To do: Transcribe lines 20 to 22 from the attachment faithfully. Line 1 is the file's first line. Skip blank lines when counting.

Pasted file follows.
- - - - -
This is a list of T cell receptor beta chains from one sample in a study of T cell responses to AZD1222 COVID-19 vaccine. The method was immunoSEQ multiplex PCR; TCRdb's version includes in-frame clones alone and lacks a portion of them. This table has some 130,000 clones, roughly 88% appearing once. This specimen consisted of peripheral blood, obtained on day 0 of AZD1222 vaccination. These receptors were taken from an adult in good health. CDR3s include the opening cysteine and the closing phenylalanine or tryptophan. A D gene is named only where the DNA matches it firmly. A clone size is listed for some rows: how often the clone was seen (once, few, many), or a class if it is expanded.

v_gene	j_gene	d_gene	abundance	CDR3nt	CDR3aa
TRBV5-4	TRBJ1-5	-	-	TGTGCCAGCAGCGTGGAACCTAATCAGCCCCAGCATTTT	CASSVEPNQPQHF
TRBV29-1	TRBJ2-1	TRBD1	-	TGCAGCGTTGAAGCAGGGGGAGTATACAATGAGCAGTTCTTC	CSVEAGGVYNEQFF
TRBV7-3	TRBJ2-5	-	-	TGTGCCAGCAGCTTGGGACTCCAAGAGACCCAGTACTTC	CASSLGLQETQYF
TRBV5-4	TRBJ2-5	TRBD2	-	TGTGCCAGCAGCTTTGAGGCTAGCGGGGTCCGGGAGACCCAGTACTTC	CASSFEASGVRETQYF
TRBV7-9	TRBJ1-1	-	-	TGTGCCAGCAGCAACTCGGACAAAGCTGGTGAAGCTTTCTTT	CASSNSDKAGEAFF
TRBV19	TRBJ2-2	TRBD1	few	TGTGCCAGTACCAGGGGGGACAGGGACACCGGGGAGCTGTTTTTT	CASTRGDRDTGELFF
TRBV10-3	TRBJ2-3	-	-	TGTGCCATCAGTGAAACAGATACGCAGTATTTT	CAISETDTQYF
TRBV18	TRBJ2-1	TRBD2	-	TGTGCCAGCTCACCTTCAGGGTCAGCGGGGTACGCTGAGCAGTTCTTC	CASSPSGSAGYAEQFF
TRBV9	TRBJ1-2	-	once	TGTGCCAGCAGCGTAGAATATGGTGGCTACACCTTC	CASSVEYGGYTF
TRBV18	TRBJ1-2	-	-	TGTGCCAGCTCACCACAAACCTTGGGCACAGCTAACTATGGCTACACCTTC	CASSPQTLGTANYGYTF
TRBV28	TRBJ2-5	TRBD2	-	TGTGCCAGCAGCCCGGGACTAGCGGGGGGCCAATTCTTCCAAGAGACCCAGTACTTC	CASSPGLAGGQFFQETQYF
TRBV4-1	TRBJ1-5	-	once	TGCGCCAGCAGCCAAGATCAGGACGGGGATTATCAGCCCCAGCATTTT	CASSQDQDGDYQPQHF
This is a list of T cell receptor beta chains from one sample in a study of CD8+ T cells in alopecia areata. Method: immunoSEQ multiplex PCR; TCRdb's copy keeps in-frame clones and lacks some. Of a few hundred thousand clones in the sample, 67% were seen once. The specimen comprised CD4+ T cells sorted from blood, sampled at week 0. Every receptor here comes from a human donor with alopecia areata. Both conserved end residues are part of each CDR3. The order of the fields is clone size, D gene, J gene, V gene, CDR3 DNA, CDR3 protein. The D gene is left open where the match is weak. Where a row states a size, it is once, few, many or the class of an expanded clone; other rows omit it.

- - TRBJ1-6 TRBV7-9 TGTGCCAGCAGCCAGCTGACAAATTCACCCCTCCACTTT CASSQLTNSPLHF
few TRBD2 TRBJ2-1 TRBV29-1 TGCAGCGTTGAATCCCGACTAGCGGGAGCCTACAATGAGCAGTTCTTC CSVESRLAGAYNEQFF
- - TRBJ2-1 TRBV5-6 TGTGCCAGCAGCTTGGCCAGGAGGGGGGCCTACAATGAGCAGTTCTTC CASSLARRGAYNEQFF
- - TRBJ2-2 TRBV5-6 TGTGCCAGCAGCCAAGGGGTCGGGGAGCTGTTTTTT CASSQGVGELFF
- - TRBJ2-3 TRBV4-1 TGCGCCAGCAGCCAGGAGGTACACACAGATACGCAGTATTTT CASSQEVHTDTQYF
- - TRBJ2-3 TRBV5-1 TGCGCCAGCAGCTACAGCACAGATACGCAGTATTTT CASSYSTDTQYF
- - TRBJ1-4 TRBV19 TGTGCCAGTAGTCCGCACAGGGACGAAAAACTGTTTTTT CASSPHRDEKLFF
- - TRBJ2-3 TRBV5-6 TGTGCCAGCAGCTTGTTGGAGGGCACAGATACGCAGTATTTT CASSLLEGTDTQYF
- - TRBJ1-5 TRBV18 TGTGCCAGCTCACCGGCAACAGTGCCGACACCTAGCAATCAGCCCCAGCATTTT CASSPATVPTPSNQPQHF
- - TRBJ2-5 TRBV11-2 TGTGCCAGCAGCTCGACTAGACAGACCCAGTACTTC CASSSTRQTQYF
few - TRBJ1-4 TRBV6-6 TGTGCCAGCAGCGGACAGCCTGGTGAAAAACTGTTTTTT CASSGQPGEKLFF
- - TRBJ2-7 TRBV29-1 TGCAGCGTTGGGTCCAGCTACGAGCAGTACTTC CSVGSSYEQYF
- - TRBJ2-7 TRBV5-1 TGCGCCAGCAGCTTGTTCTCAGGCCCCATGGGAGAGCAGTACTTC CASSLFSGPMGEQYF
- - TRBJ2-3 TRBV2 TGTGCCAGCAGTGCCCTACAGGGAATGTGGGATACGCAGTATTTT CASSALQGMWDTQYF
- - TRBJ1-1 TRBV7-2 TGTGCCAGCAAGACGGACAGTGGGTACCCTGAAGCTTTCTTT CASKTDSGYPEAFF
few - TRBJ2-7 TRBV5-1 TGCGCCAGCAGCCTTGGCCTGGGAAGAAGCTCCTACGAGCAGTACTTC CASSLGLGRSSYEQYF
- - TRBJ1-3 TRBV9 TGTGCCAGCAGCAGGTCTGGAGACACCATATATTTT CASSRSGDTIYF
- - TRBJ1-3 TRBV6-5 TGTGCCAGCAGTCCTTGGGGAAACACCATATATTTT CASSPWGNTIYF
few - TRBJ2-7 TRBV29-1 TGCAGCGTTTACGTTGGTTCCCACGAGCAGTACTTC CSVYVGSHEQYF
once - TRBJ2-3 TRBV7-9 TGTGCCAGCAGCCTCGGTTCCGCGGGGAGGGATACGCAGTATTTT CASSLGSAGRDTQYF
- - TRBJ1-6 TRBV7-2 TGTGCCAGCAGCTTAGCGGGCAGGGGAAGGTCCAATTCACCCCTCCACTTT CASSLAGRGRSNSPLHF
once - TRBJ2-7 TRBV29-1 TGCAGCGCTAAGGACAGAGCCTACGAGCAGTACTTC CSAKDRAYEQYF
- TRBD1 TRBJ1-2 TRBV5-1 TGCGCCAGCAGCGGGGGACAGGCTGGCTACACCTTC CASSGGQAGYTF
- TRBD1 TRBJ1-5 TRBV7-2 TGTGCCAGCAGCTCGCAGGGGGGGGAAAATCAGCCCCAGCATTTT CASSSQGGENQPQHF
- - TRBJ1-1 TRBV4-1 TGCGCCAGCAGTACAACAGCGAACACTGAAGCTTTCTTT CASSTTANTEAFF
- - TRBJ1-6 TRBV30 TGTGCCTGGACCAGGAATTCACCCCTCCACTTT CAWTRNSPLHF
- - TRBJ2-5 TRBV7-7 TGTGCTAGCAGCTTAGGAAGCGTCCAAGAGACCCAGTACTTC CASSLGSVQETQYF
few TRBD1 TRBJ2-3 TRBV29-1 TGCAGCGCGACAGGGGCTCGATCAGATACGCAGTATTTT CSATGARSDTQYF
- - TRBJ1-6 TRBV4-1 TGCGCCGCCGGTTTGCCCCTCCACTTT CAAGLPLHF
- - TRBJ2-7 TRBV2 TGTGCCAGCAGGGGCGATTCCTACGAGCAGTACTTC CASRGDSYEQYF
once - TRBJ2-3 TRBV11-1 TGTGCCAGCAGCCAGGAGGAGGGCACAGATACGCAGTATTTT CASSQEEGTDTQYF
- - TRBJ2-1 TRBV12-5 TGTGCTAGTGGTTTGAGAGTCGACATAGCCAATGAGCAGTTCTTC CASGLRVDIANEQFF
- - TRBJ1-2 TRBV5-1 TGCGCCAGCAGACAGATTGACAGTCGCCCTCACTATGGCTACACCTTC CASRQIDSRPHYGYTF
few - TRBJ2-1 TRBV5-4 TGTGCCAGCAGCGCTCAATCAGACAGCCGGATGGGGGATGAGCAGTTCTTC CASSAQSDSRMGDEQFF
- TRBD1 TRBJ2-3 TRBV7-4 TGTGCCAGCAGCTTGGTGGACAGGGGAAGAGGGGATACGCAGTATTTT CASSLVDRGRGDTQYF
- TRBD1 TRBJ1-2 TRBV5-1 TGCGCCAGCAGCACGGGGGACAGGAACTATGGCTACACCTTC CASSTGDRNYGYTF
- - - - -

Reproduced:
- - TRBJ2-3 TRBV4-1 TGCGCCAGCAGCCAGGAGGTACACACAGATACGCAGTATTTT CASSQEVHTDTQYF
- - TRBJ2-3 TRBV5-1 TGCGCCAGCAGCTACAGCACAGATACGCAGTATTTT CASSYSTDTQYF
- - TRBJ1-4 TRBV19 TGTGCCAGTAGTCCGCACAGGGACGAAAAACTGTTTTTT CASSPHRDEKLFF